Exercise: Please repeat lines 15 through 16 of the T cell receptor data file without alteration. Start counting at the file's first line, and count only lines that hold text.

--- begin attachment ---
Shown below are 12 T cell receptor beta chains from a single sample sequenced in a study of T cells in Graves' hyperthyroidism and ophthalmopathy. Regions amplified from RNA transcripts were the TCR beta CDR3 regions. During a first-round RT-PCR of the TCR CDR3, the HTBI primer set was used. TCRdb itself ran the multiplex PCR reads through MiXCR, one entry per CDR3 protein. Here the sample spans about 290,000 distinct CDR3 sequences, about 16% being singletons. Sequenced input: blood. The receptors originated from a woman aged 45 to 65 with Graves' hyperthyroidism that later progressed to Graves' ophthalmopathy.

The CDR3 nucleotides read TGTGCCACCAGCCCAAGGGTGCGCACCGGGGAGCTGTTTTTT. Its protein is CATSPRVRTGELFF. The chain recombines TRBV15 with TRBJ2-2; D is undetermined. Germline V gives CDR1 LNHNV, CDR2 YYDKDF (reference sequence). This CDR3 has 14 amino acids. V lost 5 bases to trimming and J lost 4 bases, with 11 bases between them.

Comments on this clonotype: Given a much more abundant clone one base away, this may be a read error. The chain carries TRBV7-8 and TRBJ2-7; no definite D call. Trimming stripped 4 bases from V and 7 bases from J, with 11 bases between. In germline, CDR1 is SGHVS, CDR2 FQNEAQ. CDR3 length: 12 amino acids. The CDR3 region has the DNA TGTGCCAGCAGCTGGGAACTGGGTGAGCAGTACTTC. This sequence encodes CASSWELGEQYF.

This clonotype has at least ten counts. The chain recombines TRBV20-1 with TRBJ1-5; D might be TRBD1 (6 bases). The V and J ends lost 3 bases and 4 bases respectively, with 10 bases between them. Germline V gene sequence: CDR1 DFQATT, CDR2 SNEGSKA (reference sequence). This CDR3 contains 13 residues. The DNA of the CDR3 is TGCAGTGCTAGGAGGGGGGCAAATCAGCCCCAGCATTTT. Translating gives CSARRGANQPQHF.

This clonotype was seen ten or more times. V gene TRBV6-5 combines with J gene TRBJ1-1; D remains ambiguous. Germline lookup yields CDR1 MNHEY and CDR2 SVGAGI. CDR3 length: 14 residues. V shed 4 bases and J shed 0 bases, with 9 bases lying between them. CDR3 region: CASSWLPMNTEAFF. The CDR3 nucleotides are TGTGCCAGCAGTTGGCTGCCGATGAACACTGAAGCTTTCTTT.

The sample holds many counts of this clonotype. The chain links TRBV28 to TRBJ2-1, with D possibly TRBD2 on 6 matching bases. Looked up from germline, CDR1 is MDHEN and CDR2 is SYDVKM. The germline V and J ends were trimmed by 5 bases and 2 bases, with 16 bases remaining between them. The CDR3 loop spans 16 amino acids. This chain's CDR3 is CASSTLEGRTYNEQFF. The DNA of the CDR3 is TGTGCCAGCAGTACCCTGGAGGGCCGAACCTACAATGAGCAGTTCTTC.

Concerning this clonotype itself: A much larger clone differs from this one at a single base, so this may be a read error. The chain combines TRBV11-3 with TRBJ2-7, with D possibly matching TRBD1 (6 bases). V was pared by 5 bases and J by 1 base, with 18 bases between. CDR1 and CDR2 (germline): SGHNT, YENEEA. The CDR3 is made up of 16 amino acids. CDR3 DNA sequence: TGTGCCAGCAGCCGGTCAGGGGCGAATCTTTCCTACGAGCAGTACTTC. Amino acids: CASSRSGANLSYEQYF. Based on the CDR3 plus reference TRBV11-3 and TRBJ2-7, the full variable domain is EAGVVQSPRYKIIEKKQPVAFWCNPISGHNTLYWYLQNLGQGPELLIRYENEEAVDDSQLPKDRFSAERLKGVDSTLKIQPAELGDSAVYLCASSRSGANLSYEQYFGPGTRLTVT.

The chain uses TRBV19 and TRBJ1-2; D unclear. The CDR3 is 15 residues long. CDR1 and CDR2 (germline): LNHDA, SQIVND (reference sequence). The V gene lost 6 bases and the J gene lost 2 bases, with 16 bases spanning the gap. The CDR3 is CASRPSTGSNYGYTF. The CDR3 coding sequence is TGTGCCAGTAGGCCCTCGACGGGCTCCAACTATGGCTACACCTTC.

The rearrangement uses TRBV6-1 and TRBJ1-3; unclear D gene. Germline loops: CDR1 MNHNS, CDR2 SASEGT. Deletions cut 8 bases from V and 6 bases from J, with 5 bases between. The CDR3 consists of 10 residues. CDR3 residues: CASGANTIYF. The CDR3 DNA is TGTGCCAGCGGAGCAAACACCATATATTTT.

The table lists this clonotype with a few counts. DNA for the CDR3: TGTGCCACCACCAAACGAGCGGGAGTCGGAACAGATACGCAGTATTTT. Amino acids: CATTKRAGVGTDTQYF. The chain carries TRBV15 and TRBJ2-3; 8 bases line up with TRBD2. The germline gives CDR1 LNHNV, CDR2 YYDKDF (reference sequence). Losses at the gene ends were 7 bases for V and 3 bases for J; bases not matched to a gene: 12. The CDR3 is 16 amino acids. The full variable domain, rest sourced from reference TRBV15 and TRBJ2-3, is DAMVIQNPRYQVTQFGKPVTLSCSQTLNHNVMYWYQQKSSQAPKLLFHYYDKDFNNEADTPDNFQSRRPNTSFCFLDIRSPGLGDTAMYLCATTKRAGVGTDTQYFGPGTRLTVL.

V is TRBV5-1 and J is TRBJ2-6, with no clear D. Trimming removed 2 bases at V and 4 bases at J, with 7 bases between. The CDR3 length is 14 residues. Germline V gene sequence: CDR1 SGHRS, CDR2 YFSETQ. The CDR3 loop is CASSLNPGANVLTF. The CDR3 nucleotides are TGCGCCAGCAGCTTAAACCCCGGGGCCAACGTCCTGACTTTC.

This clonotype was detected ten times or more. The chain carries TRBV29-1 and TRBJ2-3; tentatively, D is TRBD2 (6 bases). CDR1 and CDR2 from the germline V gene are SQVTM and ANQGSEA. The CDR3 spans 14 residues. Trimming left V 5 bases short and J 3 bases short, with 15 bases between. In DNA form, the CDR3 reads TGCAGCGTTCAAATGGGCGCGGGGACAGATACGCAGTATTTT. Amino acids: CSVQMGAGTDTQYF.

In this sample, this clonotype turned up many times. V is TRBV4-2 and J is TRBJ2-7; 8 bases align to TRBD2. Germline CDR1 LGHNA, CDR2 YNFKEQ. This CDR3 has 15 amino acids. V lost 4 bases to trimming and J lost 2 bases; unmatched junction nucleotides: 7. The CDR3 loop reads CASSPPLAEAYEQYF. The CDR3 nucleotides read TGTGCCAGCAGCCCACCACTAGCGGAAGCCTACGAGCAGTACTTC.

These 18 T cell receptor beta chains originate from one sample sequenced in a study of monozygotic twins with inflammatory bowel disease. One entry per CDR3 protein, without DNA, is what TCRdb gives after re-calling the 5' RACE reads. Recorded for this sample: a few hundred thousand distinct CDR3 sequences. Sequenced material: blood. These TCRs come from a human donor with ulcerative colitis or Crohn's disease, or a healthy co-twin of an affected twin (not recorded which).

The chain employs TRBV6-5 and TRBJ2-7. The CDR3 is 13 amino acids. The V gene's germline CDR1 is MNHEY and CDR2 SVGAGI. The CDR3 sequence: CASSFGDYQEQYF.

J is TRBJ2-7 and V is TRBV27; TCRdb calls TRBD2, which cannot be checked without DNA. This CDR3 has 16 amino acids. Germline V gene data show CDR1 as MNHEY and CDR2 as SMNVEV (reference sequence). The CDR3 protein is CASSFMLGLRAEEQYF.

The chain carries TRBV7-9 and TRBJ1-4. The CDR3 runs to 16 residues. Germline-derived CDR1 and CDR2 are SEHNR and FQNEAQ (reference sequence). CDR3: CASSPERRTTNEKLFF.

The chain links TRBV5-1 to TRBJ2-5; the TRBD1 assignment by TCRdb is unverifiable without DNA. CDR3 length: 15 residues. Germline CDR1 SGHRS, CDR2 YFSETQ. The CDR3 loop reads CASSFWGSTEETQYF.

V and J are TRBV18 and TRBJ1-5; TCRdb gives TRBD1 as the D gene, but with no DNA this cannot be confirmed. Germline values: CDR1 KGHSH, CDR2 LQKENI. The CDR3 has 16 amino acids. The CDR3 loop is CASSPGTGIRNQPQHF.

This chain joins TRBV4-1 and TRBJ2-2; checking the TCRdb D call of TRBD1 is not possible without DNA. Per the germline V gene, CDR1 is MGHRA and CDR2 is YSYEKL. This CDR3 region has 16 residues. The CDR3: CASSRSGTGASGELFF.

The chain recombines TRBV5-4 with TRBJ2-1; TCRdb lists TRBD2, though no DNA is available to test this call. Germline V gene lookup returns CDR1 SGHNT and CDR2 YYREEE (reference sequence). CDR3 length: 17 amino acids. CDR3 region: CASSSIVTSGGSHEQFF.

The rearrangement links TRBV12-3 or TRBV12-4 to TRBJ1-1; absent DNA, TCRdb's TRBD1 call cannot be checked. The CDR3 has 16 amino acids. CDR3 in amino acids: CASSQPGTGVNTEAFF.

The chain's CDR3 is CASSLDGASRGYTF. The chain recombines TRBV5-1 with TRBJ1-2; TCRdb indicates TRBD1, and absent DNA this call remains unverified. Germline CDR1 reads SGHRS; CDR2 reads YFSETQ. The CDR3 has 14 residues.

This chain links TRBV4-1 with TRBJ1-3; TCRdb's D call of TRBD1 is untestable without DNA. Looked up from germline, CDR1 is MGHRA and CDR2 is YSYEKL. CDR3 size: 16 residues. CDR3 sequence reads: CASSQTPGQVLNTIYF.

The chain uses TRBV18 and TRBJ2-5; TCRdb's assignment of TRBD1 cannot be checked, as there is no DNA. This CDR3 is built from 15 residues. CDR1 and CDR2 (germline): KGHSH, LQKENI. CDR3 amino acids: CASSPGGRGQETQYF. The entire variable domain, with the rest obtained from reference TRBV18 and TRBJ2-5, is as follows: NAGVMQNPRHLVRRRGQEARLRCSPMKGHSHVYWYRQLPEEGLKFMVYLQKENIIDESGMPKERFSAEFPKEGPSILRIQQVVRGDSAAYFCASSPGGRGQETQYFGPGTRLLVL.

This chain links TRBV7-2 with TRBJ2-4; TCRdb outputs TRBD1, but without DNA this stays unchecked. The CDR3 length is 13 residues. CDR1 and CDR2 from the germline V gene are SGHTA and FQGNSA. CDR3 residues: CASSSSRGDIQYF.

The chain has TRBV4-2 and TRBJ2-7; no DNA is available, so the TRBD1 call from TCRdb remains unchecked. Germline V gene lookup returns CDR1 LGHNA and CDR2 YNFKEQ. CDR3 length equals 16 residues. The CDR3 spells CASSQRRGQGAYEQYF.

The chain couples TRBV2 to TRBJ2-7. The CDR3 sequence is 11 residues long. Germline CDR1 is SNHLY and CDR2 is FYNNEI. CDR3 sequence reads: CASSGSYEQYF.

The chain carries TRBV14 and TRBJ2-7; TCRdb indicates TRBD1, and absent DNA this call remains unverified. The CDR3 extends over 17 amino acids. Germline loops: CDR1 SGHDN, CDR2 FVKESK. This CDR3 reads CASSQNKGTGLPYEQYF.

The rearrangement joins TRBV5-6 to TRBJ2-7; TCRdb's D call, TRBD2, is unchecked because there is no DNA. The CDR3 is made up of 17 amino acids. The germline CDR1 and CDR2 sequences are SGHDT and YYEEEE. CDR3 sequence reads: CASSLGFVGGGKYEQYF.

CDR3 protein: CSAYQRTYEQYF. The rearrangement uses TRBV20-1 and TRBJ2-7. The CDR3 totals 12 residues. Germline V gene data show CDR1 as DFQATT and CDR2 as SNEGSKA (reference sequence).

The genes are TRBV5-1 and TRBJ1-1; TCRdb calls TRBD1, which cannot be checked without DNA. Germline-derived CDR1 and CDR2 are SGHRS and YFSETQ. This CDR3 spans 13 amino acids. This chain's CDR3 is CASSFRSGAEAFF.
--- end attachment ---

The chain employs TRBV6-5 and TRBJ2-7. The CDR3 is 13 amino acids. The V gene's germline CDR1 is MNHEY and CDR2 SVGAGI. The CDR3 sequence: CASSFGDYQEQYF.

J is TRBJ2-7 and V is TRBV27; TCRdb calls TRBD2, which cannot be checked without DNA. This CDR3 has 16 amino acids. Germline V gene data show CDR1 as MNHEY and CDR2 as SMNVEV (reference sequence). The CDR3 protein is CASSFMLGLRAEEQYF.